'You almost tempt me,' said Belle, 'to make you decline mistress in
'To make matters short,' said I, 'I decline a mistress.'
'What do you mean?' said Belle, angrily.
'I have merely done what you wished me,' said I, 'and in your own
style; there is no other way of declining anything in English, for
in English there are no declensions.'
'The rain is increasing,' said Belle.
'It is so,' said I; 'I shall go to my tent; you may come if you
please; I do assure you I am not afraid of you.'
'Nor I of you,' said Belle; 'so I will come. Why should I be
afraid? I can take my own part; that is--'
We went into the tent and sat down, and now the rain began to pour
with vehemence. 'I hope we shall not be flooded in this hollow,'
said I to Belle. 'There is no fear of that,' said Belle; 'the
wandering people, amongst other names, call it the dry hollow. I
believe there is a passage somewhere or other by which the wet is
carried off. There must be a cloud right above us, it is so dark.
Oh! what a flash!'
'And what a peal!' said I; 'that is what the Hebrews call Koul
Adonai--the voice of the Lord. Are you afraid?'
'No,' said Belle, 'I rather like to hear it.'
'You are right,' said I, 'I am fond of the sound of thunder myself.
There is nothing like it; Koul Adonai behadar: the voice of the
Lord is a glorious voice, as the prayer-book version hath it.'
'There is something awful in it,' said Belle; 'and then the
lightning--the whole dingle is now in a blaze.'
'"The voice of the Lord maketh the hinds to calve, and discovereth
the thick bushes." As you say, there is something awful in
'There are all kinds of noises above us,' said Belle; 'surely I
heard the crashing of a tree?'
'"The voice of the Lord breaketh the cedar trees,"' said I, 'but
what you hear is caused by a convulsion of the air; during a
thunder-storm there are occasionally all kinds of aerial noises.
Ab Gwilym, who, next to King David, has best described a
thunderstorm, speaks of these aerial noises in the following
'Astonied now I stand at strains,
As of ten thousand clanking chains;
And once, methought that, overthrown,
The welkin's oaks came whelming down;
Upon my head up starts my hair:
Why hunt abroad the hounds of air?
What cursed hag is screeching high,
Whilst crash goes all her crockery?'
You would hardly believe, Belle, that though I offered at least ten
thousand lines nearly as good as those to the booksellers in
London, the simpletons were so blind to their interest, as to
refuse purchasing them!'
'I don't wonder at it,' said Belle, 'especially if such dreadful
expressions frequently occur as that towards the end;--surely that
was the crash of a tree?'
'Ah!' said I, 'there falls the cedar tree--I mean the sallow; one
of the tall trees on the outside of the dingle has been snapped
'What a pity,' said Belle, 'that the fine old oak, which you saw
the peasants cutting up, gave way the other night, when scarcely a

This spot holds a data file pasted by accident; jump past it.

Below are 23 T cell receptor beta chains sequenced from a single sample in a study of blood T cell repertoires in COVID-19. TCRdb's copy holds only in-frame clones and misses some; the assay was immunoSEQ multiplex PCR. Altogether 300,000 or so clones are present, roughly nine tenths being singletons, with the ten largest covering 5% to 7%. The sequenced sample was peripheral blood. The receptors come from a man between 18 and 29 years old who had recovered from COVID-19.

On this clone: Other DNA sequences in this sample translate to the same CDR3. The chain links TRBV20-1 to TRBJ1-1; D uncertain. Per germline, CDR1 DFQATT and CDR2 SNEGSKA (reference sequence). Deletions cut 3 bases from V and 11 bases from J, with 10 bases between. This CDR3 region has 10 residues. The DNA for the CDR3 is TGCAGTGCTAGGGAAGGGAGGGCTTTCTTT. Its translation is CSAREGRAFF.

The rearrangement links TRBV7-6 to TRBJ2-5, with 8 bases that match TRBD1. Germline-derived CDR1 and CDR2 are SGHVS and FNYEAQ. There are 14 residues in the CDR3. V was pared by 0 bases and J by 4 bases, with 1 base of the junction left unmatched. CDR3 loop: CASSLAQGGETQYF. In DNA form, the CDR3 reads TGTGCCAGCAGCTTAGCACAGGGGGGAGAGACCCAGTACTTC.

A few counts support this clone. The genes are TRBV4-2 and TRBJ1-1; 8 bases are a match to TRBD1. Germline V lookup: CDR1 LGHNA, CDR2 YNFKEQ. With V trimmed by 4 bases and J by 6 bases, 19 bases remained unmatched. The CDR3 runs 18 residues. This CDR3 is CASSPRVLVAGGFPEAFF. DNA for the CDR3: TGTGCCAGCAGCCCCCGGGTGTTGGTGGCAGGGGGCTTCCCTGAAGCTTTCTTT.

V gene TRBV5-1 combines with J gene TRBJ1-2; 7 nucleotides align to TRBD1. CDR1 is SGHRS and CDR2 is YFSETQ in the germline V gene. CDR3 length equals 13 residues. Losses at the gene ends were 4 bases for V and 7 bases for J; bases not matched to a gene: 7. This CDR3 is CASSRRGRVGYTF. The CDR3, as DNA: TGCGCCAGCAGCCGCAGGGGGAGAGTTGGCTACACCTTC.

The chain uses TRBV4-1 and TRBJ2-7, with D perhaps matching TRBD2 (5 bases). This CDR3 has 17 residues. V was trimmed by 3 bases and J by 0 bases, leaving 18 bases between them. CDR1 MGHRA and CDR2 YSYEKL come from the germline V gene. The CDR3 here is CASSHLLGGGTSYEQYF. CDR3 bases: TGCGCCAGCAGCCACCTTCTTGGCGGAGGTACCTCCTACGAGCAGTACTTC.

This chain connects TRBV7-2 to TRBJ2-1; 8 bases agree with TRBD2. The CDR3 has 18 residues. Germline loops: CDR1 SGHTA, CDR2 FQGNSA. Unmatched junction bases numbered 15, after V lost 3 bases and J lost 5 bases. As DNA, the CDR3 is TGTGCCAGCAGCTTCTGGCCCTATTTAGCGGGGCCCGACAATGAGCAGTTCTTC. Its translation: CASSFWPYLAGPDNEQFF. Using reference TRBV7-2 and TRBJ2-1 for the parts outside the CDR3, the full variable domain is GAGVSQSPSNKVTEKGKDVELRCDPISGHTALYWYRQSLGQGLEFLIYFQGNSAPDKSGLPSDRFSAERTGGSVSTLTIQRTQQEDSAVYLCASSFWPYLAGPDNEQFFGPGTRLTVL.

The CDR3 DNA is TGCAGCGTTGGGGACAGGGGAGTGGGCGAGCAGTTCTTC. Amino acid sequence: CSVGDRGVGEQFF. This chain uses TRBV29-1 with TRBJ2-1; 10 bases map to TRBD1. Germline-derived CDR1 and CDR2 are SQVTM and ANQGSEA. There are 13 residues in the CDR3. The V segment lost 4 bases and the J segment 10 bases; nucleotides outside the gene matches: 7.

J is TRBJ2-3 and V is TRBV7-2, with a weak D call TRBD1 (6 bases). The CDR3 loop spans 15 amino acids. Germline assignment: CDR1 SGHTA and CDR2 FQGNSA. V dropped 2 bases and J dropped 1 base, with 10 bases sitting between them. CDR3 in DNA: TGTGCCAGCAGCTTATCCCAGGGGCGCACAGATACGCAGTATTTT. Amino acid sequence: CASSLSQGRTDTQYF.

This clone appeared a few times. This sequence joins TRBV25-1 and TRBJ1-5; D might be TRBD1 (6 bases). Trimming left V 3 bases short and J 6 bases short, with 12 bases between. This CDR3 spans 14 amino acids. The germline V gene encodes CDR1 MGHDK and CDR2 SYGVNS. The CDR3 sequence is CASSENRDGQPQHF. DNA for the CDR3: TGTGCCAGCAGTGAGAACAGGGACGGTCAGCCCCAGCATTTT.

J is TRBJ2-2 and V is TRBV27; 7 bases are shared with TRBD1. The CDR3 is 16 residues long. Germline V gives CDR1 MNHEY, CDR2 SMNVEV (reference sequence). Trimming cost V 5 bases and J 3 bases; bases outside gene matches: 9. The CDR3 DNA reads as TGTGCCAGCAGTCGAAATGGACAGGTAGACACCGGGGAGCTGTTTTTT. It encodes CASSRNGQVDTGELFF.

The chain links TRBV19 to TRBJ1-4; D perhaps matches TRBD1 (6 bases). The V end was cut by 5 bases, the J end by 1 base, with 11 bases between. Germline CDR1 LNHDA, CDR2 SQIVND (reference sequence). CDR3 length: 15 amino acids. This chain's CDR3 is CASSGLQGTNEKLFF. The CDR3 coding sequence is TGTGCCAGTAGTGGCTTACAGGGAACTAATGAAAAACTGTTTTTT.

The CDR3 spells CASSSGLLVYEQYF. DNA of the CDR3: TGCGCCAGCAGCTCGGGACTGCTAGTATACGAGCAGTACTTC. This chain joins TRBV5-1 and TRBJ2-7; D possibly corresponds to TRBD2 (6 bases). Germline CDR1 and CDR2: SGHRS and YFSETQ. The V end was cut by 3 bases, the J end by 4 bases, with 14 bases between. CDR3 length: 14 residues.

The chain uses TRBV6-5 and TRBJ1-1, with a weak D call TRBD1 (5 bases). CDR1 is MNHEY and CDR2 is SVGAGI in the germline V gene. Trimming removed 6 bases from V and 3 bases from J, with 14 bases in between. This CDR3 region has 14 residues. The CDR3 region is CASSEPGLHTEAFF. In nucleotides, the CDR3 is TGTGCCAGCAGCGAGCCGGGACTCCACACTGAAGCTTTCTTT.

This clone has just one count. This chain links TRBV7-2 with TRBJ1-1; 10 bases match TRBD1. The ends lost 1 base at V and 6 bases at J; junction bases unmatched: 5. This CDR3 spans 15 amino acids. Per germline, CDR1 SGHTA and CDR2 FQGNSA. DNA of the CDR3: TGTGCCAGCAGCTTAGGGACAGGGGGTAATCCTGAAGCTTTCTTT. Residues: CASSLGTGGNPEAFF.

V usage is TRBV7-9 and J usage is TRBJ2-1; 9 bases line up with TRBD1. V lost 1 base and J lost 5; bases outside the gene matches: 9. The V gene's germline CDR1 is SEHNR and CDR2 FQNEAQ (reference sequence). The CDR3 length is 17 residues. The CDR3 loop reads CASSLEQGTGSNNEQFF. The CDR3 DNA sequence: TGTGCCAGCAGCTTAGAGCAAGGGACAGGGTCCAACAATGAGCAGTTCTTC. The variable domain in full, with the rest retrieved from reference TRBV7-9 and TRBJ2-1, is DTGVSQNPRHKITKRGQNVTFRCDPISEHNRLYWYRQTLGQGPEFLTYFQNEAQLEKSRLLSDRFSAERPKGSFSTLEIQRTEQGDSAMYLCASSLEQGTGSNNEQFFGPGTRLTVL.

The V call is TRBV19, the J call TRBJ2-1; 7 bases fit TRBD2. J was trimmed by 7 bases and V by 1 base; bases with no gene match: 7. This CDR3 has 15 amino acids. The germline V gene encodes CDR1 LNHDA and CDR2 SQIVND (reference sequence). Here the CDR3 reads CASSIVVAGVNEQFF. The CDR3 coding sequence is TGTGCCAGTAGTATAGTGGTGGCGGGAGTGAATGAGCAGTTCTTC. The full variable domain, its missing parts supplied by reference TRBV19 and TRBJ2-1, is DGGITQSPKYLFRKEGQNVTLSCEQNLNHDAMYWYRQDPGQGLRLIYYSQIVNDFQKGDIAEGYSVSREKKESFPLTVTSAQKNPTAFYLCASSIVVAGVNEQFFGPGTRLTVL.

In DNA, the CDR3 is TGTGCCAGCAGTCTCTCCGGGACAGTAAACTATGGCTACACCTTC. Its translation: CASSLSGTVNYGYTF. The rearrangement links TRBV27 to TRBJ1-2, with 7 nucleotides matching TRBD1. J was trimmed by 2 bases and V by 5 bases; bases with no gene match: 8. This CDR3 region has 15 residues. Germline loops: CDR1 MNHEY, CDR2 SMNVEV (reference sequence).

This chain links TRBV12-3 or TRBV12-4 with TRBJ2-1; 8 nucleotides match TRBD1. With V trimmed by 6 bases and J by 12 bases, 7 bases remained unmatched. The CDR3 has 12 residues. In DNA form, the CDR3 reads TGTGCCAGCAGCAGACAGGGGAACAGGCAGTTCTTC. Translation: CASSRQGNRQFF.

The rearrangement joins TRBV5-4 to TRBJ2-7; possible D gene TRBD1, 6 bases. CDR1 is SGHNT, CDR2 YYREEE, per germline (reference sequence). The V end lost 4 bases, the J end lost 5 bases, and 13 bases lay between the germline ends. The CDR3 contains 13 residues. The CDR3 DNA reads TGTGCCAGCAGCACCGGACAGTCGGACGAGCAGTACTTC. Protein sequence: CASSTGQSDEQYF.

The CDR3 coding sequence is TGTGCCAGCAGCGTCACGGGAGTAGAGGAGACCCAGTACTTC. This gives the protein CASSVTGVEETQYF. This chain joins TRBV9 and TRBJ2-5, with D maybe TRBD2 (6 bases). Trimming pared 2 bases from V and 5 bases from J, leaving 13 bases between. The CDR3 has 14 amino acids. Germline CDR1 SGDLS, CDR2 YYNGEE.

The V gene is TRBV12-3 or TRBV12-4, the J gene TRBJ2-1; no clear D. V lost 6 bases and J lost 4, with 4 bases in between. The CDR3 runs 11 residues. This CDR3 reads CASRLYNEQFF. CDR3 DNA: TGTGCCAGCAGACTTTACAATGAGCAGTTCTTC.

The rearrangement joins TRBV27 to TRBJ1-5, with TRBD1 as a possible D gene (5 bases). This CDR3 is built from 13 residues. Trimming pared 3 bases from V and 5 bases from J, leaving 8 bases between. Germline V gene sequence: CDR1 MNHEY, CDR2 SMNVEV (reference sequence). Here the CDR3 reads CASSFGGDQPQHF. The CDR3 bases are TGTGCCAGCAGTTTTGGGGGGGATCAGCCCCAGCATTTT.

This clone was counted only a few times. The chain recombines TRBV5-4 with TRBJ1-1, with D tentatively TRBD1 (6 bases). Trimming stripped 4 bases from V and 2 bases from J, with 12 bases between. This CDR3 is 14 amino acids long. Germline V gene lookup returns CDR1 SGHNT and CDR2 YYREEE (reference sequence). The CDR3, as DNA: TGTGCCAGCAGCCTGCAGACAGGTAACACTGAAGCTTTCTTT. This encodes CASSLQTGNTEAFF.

breath of air was stirring; how much better to have fallen in a
storm like this, the fiercest I remember.'
'I don't think so,' said I; 'after braving a thousand tempests, it
was meeter for it to fall of itself than to be vanquished at last.
But to return to Ab Gwilym's poetry: he was above culling dainty
words, and spoke boldly his mind on all subjects. Enraged with the
thunder for parting him and Morfydd, he says, at the conclusion of
'My curse, O Thunder, cling to thee,
For parting my dear pearl and me!'
'You and I shall part, that is, I shall go to my tent, if you
persist in repeating from him. The man must have been a savage. A
poor wood-pigeon has fallen dead.'
'Yes,' said I, 'there he lies, just outside the tent; often have I
listened to his note when alone in this wilderness. So you do not
like Ab Gwilym; what say you to old Gothe? -
'Mist shrouds the night, and rack;
Hear, in the woods, what an awful crack!
Wildly the owls are flitting,
Hark to the pillars splitting
Of palaces verdant ever,
The branches quiver and sever,
The mighty stems are creaking,
The poor roots breaking and shrieking,
In wild mixt ruin down dashing,
O'er one another they're crashing;
Whilst 'midst the rocks so hoary
Whirlwinds hurry and worry.
Hear'st not, sister--'
'Hark!' said Belle, 'hark!'
'Hear'st not, sister, a chorus
'No,' said Belle, 'but I hear a voice.'
A shout--A fireball--See to the horses--Passing away--Gap in the
hedge--On three wheels--Why do you stop?--No craven heart--The
cordial--Across the country--Small bags.
I listened attentively, but I could hear nothing but the loud
clashing of branches, the pattering of rain, and the muttered growl
of thunder. I was about to tell Belle that she must have been
mistaken, when I heard a shout--indistinct, it is true, owing to
the noises aforesaid--from some part of the field above the dingle.
'I will soon see what's the matter,' said I to Belle, starting up.
'I will go too;' said the girl. 'Stay where you are,' said I; 'if
I need you, I will call'; and, without waiting for any answer, I
hurried to the mouth of the dingle. I was about a few yards only
from the top of the ascent, when I beheld a blaze of light, from
whence I knew not; the next moment there was a loud crash, and I
appeared involved in a cloud of sulphurous smoke. 'Lord have mercy
upon us!' I heard a voice say, and methought I heard the plunging
and struggling of horses. I had stopped short on hearing the